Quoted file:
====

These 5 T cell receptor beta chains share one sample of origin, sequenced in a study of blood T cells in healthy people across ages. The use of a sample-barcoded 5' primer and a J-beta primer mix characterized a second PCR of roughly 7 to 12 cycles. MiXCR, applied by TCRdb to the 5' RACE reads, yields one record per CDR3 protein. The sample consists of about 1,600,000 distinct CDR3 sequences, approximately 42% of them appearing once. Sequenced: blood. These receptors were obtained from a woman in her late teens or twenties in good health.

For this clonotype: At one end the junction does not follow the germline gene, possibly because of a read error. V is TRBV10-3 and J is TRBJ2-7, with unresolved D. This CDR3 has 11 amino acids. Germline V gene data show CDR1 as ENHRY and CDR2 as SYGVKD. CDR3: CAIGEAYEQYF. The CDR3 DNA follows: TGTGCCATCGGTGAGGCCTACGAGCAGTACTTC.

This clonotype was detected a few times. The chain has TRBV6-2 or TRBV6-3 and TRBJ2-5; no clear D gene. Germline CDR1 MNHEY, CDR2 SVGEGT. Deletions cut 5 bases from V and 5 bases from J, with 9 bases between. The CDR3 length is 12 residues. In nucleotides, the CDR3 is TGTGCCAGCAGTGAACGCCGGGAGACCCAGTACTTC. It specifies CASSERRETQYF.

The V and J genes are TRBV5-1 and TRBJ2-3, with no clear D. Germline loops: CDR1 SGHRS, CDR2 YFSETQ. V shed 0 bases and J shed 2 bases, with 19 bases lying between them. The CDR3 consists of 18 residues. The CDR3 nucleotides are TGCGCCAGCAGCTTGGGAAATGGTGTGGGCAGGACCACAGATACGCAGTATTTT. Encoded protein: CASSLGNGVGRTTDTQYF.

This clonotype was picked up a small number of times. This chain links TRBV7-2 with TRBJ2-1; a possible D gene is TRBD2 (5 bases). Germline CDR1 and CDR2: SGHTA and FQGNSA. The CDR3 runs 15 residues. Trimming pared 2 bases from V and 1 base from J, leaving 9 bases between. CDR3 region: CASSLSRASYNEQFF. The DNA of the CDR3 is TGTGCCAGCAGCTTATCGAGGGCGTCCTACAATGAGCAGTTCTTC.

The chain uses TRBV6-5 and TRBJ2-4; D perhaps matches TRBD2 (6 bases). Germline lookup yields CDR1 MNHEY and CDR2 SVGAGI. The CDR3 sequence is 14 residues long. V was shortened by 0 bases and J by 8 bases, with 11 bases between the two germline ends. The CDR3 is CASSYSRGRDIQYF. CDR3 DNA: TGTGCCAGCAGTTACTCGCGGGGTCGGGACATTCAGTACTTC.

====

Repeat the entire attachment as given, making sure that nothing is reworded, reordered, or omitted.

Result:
These 5 T cell receptor beta chains share one sample of origin, sequenced in a study of blood T cells in healthy people across ages. The use of a sample-barcoded 5' primer and a J-beta primer mix characterized a second PCR of roughly 7 to 12 cycles. MiXCR, applied by TCRdb to the 5' RACE reads, yields one record per CDR3 protein. The sample consists of about 1,600,000 distinct CDR3 sequences, approximately 42% of them appearing once. Sequenced: blood. These receptors were obtained from a woman in her late teens or twenties in good health.

For this clonotype: At one end the junction does not follow the germline gene, possibly because of a read error. V is TRBV10-3 and J is TRBJ2-7, with unresolved D. This CDR3 has 11 amino acids. Germline V gene data show CDR1 as ENHRY and CDR2 as SYGVKD. CDR3: CAIGEAYEQYF. The CDR3 DNA follows: TGTGCCATCGGTGAGGCCTACGAGCAGTACTTC.

This clonotype was detected a few times. The chain has TRBV6-2 or TRBV6-3 and TRBJ2-5; no clear D gene. Germline CDR1 MNHEY, CDR2 SVGEGT. Deletions cut 5 bases from V and 5 bases from J, with 9 bases between. The CDR3 length is 12 residues. In nucleotides, the CDR3 is TGTGCCAGCAGTGAACGCCGGGAGACCCAGTACTTC. It specifies CASSERRETQYF.

The V and J genes are TRBV5-1 and TRBJ2-3, with no clear D. Germline loops: CDR1 SGHRS, CDR2 YFSETQ. V shed 0 bases and J shed 2 bases, with 19 bases lying between them. The CDR3 consists of 18 residues. The CDR3 nucleotides are TGCGCCAGCAGCTTGGGAAATGGTGTGGGCAGGACCACAGATACGCAGTATTTT. Encoded protein: CASSLGNGVGRTTDTQYF.

This clonotype was picked up a small number of times. This chain links TRBV7-2 with TRBJ2-1; a possible D gene is TRBD2 (5 bases). Germline CDR1 and CDR2: SGHTA and FQGNSA. The CDR3 runs 15 residues. Trimming pared 2 bases from V and 1 base from J, leaving 9 bases between. CDR3 region: CASSLSRASYNEQFF. The DNA of the CDR3 is TGTGCCAGCAGCTTATCGAGGGCGTCCTACAATGAGCAGTTCTTC.

The chain uses TRBV6-5 and TRBJ2-4; D perhaps matches TRBD2 (6 bases). Germline lookup yields CDR1 MNHEY and CDR2 SVGAGI. The CDR3 sequence is 14 residues long. V was shortened by 0 bases and J by 8 bases, with 11 bases between the two germline ends. The CDR3 is CASSYSRGRDIQYF. CDR3 DNA: TGTGCCAGCAGTTACTCGCGGGGTCGGGACATTCAGTACTTC.